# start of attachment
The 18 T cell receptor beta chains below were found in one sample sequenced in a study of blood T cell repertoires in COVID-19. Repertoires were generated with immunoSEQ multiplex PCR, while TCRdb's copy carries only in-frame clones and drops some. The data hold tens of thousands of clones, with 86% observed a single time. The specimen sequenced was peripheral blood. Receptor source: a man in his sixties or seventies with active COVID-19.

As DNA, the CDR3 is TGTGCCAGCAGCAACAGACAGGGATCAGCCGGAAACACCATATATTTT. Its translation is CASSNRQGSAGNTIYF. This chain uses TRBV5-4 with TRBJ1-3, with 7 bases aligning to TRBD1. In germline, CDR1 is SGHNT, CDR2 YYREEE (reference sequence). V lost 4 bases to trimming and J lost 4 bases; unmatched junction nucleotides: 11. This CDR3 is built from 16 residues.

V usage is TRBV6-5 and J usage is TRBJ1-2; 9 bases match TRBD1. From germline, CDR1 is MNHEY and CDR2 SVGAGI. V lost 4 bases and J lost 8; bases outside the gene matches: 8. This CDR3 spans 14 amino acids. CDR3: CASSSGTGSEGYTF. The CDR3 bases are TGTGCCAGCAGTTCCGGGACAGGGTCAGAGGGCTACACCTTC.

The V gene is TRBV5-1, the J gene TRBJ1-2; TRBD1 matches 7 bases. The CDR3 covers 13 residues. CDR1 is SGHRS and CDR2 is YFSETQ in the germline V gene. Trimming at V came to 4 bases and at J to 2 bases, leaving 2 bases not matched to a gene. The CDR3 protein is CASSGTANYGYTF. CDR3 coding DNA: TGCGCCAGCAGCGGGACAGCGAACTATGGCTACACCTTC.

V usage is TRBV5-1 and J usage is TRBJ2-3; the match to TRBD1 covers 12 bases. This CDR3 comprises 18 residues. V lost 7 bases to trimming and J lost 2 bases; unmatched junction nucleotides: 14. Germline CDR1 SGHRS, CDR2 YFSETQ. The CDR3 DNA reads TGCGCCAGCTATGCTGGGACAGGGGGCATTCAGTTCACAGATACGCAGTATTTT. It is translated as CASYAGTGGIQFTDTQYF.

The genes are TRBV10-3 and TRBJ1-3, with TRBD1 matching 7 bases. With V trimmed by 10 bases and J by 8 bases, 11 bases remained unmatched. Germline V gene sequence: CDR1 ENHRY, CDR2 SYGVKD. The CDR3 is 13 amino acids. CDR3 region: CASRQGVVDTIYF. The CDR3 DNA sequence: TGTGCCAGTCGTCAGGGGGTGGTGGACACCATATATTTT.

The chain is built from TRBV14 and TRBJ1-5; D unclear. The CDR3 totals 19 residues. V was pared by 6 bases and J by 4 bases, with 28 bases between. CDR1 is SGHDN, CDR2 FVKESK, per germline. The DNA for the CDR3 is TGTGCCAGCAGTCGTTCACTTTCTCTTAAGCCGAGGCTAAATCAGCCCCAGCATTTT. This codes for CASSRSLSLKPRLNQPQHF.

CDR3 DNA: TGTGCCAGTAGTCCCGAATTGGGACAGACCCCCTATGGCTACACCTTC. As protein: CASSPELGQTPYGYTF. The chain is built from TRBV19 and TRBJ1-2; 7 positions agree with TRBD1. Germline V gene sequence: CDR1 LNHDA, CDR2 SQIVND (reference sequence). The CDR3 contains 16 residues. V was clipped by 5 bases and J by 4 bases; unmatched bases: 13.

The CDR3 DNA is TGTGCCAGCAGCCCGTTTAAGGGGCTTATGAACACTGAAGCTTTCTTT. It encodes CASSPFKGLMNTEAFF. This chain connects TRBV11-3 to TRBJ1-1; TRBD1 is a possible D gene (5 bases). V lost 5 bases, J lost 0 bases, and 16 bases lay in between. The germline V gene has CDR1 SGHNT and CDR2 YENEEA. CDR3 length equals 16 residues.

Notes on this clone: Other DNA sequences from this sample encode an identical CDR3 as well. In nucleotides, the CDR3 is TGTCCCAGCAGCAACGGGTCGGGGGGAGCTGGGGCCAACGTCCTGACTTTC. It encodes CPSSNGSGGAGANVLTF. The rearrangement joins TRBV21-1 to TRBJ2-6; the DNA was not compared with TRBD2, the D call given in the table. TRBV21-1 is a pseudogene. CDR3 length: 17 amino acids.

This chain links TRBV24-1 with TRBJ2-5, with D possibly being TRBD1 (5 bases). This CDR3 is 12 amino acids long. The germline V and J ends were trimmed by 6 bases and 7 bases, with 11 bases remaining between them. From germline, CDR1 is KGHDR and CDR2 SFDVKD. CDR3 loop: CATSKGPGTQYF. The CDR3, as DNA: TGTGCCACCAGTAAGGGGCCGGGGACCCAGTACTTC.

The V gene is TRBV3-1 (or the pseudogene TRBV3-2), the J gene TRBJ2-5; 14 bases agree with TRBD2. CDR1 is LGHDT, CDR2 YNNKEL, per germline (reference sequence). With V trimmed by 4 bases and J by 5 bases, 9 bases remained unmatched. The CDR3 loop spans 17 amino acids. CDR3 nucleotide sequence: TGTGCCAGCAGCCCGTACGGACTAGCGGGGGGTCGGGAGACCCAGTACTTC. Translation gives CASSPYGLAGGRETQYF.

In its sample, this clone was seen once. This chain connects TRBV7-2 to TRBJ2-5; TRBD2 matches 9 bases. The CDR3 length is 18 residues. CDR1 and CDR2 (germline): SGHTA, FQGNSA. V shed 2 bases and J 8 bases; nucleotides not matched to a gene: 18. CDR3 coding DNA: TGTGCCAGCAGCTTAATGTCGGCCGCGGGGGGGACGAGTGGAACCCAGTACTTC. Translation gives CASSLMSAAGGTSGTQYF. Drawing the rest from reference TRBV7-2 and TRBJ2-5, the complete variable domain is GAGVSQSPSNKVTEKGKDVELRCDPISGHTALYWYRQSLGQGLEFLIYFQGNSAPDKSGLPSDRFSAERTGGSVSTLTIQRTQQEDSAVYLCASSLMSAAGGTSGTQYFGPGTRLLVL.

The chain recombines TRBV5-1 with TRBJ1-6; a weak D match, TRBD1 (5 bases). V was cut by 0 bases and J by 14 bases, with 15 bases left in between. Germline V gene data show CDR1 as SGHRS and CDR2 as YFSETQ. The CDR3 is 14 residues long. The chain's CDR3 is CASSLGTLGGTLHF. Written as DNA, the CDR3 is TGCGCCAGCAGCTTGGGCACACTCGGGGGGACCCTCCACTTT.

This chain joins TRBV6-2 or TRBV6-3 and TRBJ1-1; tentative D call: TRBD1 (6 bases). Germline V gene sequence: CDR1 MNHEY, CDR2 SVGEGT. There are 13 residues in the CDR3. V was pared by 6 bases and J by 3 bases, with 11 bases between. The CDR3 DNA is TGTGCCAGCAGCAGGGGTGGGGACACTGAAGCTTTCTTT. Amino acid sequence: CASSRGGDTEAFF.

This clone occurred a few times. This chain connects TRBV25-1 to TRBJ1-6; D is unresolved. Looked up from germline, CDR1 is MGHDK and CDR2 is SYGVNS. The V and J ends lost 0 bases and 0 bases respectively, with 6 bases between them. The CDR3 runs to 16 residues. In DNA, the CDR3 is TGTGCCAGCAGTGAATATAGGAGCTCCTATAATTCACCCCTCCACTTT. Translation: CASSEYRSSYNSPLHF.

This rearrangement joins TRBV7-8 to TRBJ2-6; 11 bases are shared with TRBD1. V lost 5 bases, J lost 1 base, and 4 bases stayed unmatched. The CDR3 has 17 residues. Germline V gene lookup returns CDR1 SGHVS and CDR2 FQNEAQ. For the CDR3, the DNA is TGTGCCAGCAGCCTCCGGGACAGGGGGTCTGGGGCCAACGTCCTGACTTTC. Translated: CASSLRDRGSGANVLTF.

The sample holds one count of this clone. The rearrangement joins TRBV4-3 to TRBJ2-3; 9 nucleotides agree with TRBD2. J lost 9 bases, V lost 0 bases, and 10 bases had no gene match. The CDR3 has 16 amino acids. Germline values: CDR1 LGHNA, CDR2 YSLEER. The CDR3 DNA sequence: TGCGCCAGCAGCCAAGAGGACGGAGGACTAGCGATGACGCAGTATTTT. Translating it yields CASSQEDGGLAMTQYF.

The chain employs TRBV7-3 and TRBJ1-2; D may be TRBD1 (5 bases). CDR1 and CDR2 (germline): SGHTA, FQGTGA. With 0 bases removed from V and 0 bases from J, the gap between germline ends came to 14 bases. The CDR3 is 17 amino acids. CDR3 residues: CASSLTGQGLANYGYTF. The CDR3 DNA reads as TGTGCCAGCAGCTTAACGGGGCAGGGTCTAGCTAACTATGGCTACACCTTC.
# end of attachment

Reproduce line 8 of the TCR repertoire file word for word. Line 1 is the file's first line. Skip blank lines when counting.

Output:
CDR3 DNA: TGTGCCAGTAGTCCCGAATTGGGACAGACCCCCTATGGCTACACCTTC. As protein: CASSPELGQTPYGYTF. The chain is built from TRBV19 and TRBJ1-2; 7 positions agree with TRBD1. Germline V gene sequence: CDR1 LNHDA, CDR2 SQIVND (reference sequence). The CDR3 contains 16 residues. V was clipped by 5 bases and J by 4 bases; unmatched bases: 13.